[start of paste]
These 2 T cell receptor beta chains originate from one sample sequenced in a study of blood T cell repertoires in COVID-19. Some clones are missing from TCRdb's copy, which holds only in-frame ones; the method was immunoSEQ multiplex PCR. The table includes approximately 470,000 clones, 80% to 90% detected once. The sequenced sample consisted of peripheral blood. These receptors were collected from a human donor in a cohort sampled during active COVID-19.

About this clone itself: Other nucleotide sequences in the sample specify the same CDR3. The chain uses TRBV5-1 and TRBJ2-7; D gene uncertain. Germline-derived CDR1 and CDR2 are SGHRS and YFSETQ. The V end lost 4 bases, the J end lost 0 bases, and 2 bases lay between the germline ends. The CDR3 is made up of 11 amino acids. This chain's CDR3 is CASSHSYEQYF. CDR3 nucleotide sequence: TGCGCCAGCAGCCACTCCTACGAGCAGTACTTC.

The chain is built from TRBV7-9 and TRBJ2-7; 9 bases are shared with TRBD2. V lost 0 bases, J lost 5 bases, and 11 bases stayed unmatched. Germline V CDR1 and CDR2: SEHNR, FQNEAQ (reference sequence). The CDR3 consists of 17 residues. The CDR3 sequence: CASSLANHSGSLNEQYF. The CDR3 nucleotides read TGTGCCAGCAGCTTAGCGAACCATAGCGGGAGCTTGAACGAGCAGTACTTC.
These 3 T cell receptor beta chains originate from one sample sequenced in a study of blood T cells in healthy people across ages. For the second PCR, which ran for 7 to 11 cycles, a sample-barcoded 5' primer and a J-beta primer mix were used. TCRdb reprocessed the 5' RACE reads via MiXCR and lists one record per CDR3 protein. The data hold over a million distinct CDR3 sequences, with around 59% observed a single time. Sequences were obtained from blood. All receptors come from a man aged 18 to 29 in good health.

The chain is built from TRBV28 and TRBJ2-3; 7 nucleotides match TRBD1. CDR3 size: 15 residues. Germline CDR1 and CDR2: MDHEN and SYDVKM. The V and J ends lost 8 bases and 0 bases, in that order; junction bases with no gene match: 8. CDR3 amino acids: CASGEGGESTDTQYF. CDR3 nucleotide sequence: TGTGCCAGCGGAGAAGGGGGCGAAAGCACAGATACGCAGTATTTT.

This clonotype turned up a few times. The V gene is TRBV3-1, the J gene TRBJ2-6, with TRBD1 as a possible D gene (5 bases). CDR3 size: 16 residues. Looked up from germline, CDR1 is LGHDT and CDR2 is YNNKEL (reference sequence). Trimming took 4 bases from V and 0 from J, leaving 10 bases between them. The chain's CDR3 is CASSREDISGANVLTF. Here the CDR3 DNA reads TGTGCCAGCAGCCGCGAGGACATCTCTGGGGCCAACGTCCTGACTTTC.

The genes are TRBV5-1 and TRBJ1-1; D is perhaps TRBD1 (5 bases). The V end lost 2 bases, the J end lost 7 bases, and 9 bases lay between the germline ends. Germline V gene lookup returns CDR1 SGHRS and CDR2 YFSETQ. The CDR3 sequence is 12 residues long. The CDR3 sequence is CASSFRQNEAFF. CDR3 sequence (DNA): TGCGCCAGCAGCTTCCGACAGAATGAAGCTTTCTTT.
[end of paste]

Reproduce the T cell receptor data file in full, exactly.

These 2 T cell receptor beta chains originate from one sample sequenced in a study of blood T cell repertoires in COVID-19. Some clones are missing from TCRdb's copy, which holds only in-frame ones; the method was immunoSEQ multiplex PCR. The table includes approximately 470,000 clones, 80% to 90% detected once. The sequenced sample consisted of peripheral blood. These receptors were collected from a human donor in a cohort sampled during active COVID-19.

About this clone itself: Other nucleotide sequences in the sample specify the same CDR3. The chain uses TRBV5-1 and TRBJ2-7; D gene uncertain. Germline-derived CDR1 and CDR2 are SGHRS and YFSETQ. The V end lost 4 bases, the J end lost 0 bases, and 2 bases lay between the germline ends. The CDR3 is made up of 11 amino acids. This chain's CDR3 is CASSHSYEQYF. CDR3 nucleotide sequence: TGCGCCAGCAGCCACTCCTACGAGCAGTACTTC.

The chain is built from TRBV7-9 and TRBJ2-7; 9 bases are shared with TRBD2. V lost 0 bases, J lost 5 bases, and 11 bases stayed unmatched. Germline V CDR1 and CDR2: SEHNR, FQNEAQ (reference sequence). The CDR3 consists of 17 residues. The CDR3 sequence: CASSLANHSGSLNEQYF. The CDR3 nucleotides read TGTGCCAGCAGCTTAGCGAACCATAGCGGGAGCTTGAACGAGCAGTACTTC.
These 3 T cell receptor beta chains originate from one sample sequenced in a study of blood T cells in healthy people across ages. For the second PCR, which ran for 7 to 11 cycles, a sample-barcoded 5' primer and a J-beta primer mix were used. TCRdb reprocessed the 5' RACE reads via MiXCR and lists one record per CDR3 protein. The data hold over a million distinct CDR3 sequences, with around 59% observed a single time. Sequences were obtained from blood. All receptors come from a man aged 18 to 29 in good health.

The chain is built from TRBV28 and TRBJ2-3; 7 nucleotides match TRBD1. CDR3 size: 15 residues. Germline CDR1 and CDR2: MDHEN and SYDVKM. The V and J ends lost 8 bases and 0 bases, in that order; junction bases with no gene match: 8. CDR3 amino acids: CASGEGGESTDTQYF. CDR3 nucleotide sequence: TGTGCCAGCGGAGAAGGGGGCGAAAGCACAGATACGCAGTATTTT.

This clonotype turned up a few times. The V gene is TRBV3-1, the J gene TRBJ2-6, with TRBD1 as a possible D gene (5 bases). CDR3 size: 16 residues. Looked up from germline, CDR1 is LGHDT and CDR2 is YNNKEL (reference sequence). Trimming took 4 bases from V and 0 from J, leaving 10 bases between them. The chain's CDR3 is CASSREDISGANVLTF. Here the CDR3 DNA reads TGTGCCAGCAGCCGCGAGGACATCTCTGGGGCCAACGTCCTGACTTTC.

The genes are TRBV5-1 and TRBJ1-1; D is perhaps TRBD1 (5 bases). The V end lost 2 bases, the J end lost 7 bases, and 9 bases lay between the germline ends. Germline V gene lookup returns CDR1 SGHRS and CDR2 YFSETQ. The CDR3 sequence is 12 residues long. The CDR3 sequence is CASSFRQNEAFF. CDR3 sequence (DNA): TGCGCCAGCAGCTTCCGACAGAATGAAGCTTTCTTT.